Moreover, wind and solar make fossil-fuel-generated electricity more expensive. Some people may think that is a good thing; but, if our societies are to continue functioning in cloudy, windless weather, that means relying on some fossil fuels. The IEA estimates that 56 per cent of electricity will come from fossil fuels in 2040, with nuclear and hydro accounting for another 28 per cent.

Significant wind and solar usage reduces the number of hours gas and coal generation operates; with large fixed costs, this makes every kilowatt hour more expensive.

In a real electricity market, this would result in much higher electricity costs on windless evenings. But this is politically problematic, which is why markets are often constructed to spike much less.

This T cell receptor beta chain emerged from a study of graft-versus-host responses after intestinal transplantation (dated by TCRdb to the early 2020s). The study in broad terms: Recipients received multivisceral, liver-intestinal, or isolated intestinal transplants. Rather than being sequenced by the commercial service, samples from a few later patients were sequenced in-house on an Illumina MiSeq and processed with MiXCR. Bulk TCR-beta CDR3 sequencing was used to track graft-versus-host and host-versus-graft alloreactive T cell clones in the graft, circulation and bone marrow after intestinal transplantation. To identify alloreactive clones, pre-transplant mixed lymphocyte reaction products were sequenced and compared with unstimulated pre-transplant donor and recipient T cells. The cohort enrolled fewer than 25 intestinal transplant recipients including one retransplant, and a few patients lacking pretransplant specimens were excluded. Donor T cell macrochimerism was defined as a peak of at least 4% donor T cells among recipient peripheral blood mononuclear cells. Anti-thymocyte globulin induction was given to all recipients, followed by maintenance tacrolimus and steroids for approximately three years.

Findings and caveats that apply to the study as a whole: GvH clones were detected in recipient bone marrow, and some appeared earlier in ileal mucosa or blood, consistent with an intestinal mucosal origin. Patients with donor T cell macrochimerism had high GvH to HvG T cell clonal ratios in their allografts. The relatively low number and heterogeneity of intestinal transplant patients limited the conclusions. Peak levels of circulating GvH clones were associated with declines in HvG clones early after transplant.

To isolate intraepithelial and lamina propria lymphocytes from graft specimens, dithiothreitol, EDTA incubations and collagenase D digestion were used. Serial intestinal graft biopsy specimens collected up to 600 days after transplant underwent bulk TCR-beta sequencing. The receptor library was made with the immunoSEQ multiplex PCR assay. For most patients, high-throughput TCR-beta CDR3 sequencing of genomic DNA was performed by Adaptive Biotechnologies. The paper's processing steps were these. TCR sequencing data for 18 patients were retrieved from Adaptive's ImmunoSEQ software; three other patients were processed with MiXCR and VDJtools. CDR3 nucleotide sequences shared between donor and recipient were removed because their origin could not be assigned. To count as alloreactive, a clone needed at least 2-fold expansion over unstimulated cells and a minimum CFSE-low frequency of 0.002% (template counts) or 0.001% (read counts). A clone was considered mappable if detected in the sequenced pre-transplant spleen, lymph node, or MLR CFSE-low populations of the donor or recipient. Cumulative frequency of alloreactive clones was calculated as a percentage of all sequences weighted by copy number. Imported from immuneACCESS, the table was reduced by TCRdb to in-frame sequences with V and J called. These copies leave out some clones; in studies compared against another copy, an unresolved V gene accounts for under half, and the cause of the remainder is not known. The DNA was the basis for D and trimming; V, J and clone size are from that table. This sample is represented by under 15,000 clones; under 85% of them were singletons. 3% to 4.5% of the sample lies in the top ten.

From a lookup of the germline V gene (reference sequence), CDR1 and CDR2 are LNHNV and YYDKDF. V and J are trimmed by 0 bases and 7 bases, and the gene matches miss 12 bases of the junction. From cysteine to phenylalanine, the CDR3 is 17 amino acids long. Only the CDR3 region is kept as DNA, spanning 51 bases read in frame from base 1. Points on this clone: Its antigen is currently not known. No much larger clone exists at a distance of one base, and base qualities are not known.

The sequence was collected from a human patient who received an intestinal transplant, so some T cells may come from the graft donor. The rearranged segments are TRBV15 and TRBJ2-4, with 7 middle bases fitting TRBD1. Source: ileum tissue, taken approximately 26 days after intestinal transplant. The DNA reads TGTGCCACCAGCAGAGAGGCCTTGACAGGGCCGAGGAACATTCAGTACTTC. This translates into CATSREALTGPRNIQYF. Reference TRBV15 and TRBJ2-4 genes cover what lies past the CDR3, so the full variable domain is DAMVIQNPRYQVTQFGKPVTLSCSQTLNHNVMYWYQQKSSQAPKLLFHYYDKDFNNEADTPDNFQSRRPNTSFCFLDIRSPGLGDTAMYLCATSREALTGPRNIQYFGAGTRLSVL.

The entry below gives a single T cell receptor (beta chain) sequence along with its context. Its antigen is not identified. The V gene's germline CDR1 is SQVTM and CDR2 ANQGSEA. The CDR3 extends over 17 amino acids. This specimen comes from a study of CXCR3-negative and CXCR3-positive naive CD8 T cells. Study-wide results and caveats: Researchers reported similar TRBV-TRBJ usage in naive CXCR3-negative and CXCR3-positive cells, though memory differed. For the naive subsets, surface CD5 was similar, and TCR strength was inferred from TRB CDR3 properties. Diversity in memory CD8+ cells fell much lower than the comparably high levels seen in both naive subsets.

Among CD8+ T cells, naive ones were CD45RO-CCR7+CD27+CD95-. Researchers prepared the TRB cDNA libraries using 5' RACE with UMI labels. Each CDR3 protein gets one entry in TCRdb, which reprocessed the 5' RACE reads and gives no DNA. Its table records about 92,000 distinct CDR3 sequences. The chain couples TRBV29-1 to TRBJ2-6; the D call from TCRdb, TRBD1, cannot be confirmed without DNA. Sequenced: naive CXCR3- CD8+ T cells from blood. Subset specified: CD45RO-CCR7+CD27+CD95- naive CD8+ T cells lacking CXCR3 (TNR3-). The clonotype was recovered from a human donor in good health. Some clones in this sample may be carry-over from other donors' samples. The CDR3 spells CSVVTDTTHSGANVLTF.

In Spain, gas plants were used 66 per cent of the time in 2004 but only 19 per cent of the time now, largely because of more wind use. Because the plants must be kept running 57 per cent of the time to avoid losses, many are likely to close. Across Europe, possibly 60 per cent of all gas-fired generation is at risk.

Keeping the lights on means accepting much higher prices or emulating what many European governments are beginning to do: namely, subsidising fossil-fuel plants. For example, in 2018 alone, Britain will pay nearly £1 billion ($2bn), mostly to fossil-fuel-based generators, to keep back-up capacity available for peak power usage.

Building more wind and solar generating capacity with subsidies means societies end up paying three times for power: once for the power, once for subsidies to inefficient renewables and once more to subsidise our now-inefficient fossil fuels.